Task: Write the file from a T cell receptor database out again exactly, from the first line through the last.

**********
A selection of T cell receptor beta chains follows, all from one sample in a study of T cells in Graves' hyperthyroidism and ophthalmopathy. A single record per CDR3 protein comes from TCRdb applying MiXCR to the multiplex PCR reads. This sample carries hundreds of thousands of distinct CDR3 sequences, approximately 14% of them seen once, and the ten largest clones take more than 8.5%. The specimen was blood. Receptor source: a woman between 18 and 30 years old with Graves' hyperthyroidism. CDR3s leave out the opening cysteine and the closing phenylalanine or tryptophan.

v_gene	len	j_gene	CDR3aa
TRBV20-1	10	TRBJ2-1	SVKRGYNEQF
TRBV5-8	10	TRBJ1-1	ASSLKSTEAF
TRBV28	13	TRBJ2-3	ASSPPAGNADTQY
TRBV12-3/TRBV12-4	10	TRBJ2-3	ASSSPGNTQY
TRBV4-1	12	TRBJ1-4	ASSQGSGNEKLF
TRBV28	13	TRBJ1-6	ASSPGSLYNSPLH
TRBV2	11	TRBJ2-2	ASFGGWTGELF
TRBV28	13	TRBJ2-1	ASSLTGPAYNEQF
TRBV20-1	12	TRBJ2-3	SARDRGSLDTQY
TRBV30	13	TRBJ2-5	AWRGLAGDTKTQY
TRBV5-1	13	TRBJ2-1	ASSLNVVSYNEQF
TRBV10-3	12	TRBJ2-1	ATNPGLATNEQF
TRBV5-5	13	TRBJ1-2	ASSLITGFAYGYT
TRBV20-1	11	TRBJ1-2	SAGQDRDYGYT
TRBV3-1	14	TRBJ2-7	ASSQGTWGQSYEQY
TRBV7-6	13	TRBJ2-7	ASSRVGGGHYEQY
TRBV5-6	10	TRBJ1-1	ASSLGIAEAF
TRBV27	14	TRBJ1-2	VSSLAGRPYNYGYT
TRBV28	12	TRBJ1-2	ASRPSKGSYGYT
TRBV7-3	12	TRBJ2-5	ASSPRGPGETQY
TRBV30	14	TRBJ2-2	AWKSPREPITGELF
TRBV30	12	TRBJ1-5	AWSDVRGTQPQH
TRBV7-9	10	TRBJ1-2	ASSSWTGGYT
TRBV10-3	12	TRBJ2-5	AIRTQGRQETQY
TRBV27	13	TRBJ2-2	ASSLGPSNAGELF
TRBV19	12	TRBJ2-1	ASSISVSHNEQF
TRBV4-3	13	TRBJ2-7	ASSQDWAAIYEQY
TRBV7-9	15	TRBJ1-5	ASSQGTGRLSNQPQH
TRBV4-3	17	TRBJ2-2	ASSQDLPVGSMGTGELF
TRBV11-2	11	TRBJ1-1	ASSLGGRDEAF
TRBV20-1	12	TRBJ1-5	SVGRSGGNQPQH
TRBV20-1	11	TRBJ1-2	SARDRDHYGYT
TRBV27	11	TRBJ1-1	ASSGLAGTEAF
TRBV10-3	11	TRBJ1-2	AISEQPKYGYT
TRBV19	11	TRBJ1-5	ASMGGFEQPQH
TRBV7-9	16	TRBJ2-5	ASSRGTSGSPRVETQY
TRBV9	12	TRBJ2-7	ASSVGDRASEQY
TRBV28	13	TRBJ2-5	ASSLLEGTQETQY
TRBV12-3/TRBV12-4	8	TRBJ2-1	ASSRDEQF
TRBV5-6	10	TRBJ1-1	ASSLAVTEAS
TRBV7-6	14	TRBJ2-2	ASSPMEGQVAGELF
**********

A selection of T cell receptor beta chains follows, all from one sample in a study of T cells in Graves' hyperthyroidism and ophthalmopathy. A single record per CDR3 protein comes from TCRdb applying MiXCR to the multiplex PCR reads. This sample carries hundreds of thousands of distinct CDR3 sequences, approximately 14% of them seen once, and the ten largest clones take more than 8.5%. The specimen was blood. Receptor source: a woman between 18 and 30 years old with Graves' hyperthyroidism. CDR3s leave out the opening cysteine and the closing phenylalanine or tryptophan.

v_gene	len	j_gene	CDR3aa
TRBV20-1	10	TRBJ2-1	SVKRGYNEQF
TRBV5-8	10	TRBJ1-1	ASSLKSTEAF
TRBV28	13	TRBJ2-3	ASSPPAGNADTQY
TRBV12-3/TRBV12-4	10	TRBJ2-3	ASSSPGNTQY
TRBV4-1	12	TRBJ1-4	ASSQGSGNEKLF
TRBV28	13	TRBJ1-6	ASSPGSLYNSPLH
TRBV2	11	TRBJ2-2	ASFGGWTGELF
TRBV28	13	TRBJ2-1	ASSLTGPAYNEQF
TRBV20-1	12	TRBJ2-3	SARDRGSLDTQY
TRBV30	13	TRBJ2-5	AWRGLAGDTKTQY
TRBV5-1	13	TRBJ2-1	ASSLNVVSYNEQF
TRBV10-3	12	TRBJ2-1	ATNPGLATNEQF
TRBV5-5	13	TRBJ1-2	ASSLITGFAYGYT
TRBV20-1	11	TRBJ1-2	SAGQDRDYGYT
TRBV3-1	14	TRBJ2-7	ASSQGTWGQSYEQY
TRBV7-6	13	TRBJ2-7	ASSRVGGGHYEQY
TRBV5-6	10	TRBJ1-1	ASSLGIAEAF
TRBV27	14	TRBJ1-2	VSSLAGRPYNYGYT
TRBV28	12	TRBJ1-2	ASRPSKGSYGYT
TRBV7-3	12	TRBJ2-5	ASSPRGPGETQY
TRBV30	14	TRBJ2-2	AWKSPREPITGELF
TRBV30	12	TRBJ1-5	AWSDVRGTQPQH
TRBV7-9	10	TRBJ1-2	ASSSWTGGYT
TRBV10-3	12	TRBJ2-5	AIRTQGRQETQY
TRBV27	13	TRBJ2-2	ASSLGPSNAGELF
TRBV19	12	TRBJ2-1	ASSISVSHNEQF
TRBV4-3	13	TRBJ2-7	ASSQDWAAIYEQY
TRBV7-9	15	TRBJ1-5	ASSQGTGRLSNQPQH
TRBV4-3	17	TRBJ2-2	ASSQDLPVGSMGTGELF
TRBV11-2	11	TRBJ1-1	ASSLGGRDEAF
TRBV20-1	12	TRBJ1-5	SVGRSGGNQPQH
TRBV20-1	11	TRBJ1-2	SARDRDHYGYT
TRBV27	11	TRBJ1-1	ASSGLAGTEAF
TRBV10-3	11	TRBJ1-2	AISEQPKYGYT
TRBV19	11	TRBJ1-5	ASMGGFEQPQH
TRBV7-9	16	TRBJ2-5	ASSRGTSGSPRVETQY
TRBV9	12	TRBJ2-7	ASSVGDRASEQY
TRBV28	13	TRBJ2-5	ASSLLEGTQETQY
TRBV12-3/TRBV12-4	8	TRBJ2-1	ASSRDEQF
TRBV5-6	10	TRBJ1-1	ASSLAVTEAS
TRBV7-6	14	TRBJ2-2	ASSPMEGQVAGELF